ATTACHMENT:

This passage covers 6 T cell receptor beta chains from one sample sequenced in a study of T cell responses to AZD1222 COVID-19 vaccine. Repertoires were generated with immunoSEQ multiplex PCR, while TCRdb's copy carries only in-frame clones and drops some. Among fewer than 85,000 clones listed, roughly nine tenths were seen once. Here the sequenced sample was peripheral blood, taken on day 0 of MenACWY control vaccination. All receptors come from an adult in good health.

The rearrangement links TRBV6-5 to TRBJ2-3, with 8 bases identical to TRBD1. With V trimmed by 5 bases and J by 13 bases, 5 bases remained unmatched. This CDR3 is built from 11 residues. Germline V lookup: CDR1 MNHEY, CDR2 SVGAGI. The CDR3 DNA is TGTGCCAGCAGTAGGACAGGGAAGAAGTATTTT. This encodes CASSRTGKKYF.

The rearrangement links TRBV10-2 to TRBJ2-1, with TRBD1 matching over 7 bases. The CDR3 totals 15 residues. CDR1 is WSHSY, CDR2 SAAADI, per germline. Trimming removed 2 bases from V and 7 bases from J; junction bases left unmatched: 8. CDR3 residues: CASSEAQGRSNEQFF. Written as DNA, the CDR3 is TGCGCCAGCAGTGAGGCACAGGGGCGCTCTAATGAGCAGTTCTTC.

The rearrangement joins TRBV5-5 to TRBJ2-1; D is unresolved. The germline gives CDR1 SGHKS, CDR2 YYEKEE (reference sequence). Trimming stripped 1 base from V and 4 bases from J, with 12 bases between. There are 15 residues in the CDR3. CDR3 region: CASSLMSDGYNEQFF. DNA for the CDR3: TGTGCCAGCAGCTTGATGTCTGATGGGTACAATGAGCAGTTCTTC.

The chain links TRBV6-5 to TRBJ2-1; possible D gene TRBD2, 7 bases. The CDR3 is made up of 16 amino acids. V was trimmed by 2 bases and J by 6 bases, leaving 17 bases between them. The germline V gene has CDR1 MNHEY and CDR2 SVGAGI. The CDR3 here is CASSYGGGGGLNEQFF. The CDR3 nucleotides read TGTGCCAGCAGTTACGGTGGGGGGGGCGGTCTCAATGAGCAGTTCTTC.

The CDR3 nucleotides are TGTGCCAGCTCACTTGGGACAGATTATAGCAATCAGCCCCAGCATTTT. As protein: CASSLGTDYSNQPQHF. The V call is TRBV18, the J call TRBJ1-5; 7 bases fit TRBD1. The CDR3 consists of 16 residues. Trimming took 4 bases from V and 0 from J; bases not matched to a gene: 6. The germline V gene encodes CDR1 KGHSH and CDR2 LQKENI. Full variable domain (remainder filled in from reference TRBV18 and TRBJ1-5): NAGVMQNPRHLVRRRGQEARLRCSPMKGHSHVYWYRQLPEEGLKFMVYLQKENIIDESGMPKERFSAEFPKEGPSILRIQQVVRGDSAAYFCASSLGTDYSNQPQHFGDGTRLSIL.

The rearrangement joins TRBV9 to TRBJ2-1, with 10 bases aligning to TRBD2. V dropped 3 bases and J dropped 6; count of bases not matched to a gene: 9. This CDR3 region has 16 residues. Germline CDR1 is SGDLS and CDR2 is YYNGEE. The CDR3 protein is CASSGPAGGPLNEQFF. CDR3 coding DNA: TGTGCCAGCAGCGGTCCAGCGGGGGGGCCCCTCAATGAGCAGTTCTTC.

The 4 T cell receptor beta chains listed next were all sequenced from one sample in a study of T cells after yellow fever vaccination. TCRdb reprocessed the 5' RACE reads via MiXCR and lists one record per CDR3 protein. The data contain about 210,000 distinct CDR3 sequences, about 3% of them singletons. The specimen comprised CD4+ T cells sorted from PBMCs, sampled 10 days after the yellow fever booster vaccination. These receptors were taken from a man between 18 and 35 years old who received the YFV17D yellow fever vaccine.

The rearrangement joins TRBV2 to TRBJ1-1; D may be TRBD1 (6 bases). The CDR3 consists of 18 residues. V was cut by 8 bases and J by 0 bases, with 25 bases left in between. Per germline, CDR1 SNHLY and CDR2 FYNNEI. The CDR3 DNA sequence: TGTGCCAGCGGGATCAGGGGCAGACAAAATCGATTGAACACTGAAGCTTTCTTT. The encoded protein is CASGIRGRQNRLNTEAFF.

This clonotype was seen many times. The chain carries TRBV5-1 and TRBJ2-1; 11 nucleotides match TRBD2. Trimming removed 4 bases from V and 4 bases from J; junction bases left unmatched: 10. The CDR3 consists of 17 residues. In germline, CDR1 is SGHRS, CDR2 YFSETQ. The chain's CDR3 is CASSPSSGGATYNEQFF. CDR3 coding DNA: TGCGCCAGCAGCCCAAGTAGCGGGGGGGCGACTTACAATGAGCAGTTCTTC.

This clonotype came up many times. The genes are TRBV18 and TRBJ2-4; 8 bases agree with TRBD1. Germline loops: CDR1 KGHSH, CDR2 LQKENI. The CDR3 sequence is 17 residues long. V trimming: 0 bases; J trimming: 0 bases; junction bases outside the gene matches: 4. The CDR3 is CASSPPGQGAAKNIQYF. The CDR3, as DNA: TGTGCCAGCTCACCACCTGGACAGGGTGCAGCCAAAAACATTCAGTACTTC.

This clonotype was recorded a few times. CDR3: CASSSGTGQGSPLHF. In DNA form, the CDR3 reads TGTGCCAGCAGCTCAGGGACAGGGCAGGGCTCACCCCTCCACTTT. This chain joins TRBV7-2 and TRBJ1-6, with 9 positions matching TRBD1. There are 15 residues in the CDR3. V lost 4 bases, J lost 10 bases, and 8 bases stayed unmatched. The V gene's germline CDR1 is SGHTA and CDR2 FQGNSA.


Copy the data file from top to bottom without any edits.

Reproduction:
This passage covers 6 T cell receptor beta chains from one sample sequenced in a study of T cell responses to AZD1222 COVID-19 vaccine. Repertoires were generated with immunoSEQ multiplex PCR, while TCRdb's copy carries only in-frame clones and drops some. Among fewer than 85,000 clones listed, roughly nine tenths were seen once. Here the sequenced sample was peripheral blood, taken on day 0 of MenACWY control vaccination. All receptors come from an adult in good health.

The rearrangement links TRBV6-5 to TRBJ2-3, with 8 bases identical to TRBD1. With V trimmed by 5 bases and J by 13 bases, 5 bases remained unmatched. This CDR3 is built from 11 residues. Germline V lookup: CDR1 MNHEY, CDR2 SVGAGI. The CDR3 DNA is TGTGCCAGCAGTAGGACAGGGAAGAAGTATTTT. This encodes CASSRTGKKYF.

The rearrangement links TRBV10-2 to TRBJ2-1, with TRBD1 matching over 7 bases. The CDR3 totals 15 residues. CDR1 is WSHSY, CDR2 SAAADI, per germline. Trimming removed 2 bases from V and 7 bases from J; junction bases left unmatched: 8. CDR3 residues: CASSEAQGRSNEQFF. Written as DNA, the CDR3 is TGCGCCAGCAGTGAGGCACAGGGGCGCTCTAATGAGCAGTTCTTC.

The rearrangement joins TRBV5-5 to TRBJ2-1; D is unresolved. The germline gives CDR1 SGHKS, CDR2 YYEKEE (reference sequence). Trimming stripped 1 base from V and 4 bases from J, with 12 bases between. There are 15 residues in the CDR3. CDR3 region: CASSLMSDGYNEQFF. DNA for the CDR3: TGTGCCAGCAGCTTGATGTCTGATGGGTACAATGAGCAGTTCTTC.

The chain links TRBV6-5 to TRBJ2-1; possible D gene TRBD2, 7 bases. The CDR3 is made up of 16 amino acids. V was trimmed by 2 bases and J by 6 bases, leaving 17 bases between them. The germline V gene has CDR1 MNHEY and CDR2 SVGAGI. The CDR3 here is CASSYGGGGGLNEQFF. The CDR3 nucleotides read TGTGCCAGCAGTTACGGTGGGGGGGGCGGTCTCAATGAGCAGTTCTTC.

The CDR3 nucleotides are TGTGCCAGCTCACTTGGGACAGATTATAGCAATCAGCCCCAGCATTTT. As protein: CASSLGTDYSNQPQHF. The V call is TRBV18, the J call TRBJ1-5; 7 bases fit TRBD1. The CDR3 consists of 16 residues. Trimming took 4 bases from V and 0 from J; bases not matched to a gene: 6. The germline V gene encodes CDR1 KGHSH and CDR2 LQKENI. Full variable domain (remainder filled in from reference TRBV18 and TRBJ1-5): NAGVMQNPRHLVRRRGQEARLRCSPMKGHSHVYWYRQLPEEGLKFMVYLQKENIIDESGMPKERFSAEFPKEGPSILRIQQVVRGDSAAYFCASSLGTDYSNQPQHFGDGTRLSIL.

The rearrangement joins TRBV9 to TRBJ2-1, with 10 bases aligning to TRBD2. V dropped 3 bases and J dropped 6; count of bases not matched to a gene: 9. This CDR3 region has 16 residues. Germline CDR1 is SGDLS and CDR2 is YYNGEE. The CDR3 protein is CASSGPAGGPLNEQFF. CDR3 coding DNA: TGTGCCAGCAGCGGTCCAGCGGGGGGGCCCCTCAATGAGCAGTTCTTC.

The 4 T cell receptor beta chains listed next were all sequenced from one sample in a study of T cells after yellow fever vaccination. TCRdb reprocessed the 5' RACE reads via MiXCR and lists one record per CDR3 protein. The data contain about 210,000 distinct CDR3 sequences, about 3% of them singletons. The specimen comprised CD4+ T cells sorted from PBMCs, sampled 10 days after the yellow fever booster vaccination. These receptors were taken from a man between 18 and 35 years old who received the YFV17D yellow fever vaccine.

The rearrangement joins TRBV2 to TRBJ1-1; D may be TRBD1 (6 bases). The CDR3 consists of 18 residues. V was cut by 8 bases and J by 0 bases, with 25 bases left in between. Per germline, CDR1 SNHLY and CDR2 FYNNEI. The CDR3 DNA sequence: TGTGCCAGCGGGATCAGGGGCAGACAAAATCGATTGAACACTGAAGCTTTCTTT. The encoded protein is CASGIRGRQNRLNTEAFF.

This clonotype was seen many times. The chain carries TRBV5-1 and TRBJ2-1; 11 nucleotides match TRBD2. Trimming removed 4 bases from V and 4 bases from J; junction bases left unmatched: 10. The CDR3 consists of 17 residues. In germline, CDR1 is SGHRS, CDR2 YFSETQ. The chain's CDR3 is CASSPSSGGATYNEQFF. CDR3 coding DNA: TGCGCCAGCAGCCCAAGTAGCGGGGGGGCGACTTACAATGAGCAGTTCTTC.

This clonotype came up many times. The genes are TRBV18 and TRBJ2-4; 8 bases agree with TRBD1. Germline loops: CDR1 KGHSH, CDR2 LQKENI. The CDR3 sequence is 17 residues long. V trimming: 0 bases; J trimming: 0 bases; junction bases outside the gene matches: 4. The CDR3 is CASSPPGQGAAKNIQYF. The CDR3, as DNA: TGTGCCAGCTCACCACCTGGACAGGGTGCAGCCAAAAACATTCAGTACTTC.

This clonotype was recorded a few times. CDR3: CASSSGTGQGSPLHF. In DNA form, the CDR3 reads TGTGCCAGCAGCTCAGGGACAGGGCAGGGCTCACCCCTCCACTTT. This chain joins TRBV7-2 and TRBJ1-6, with 9 positions matching TRBD1. There are 15 residues in the CDR3. V lost 4 bases, J lost 10 bases, and 8 bases stayed unmatched. The V gene's germline CDR1 is SGHTA and CDR2 FQGNSA.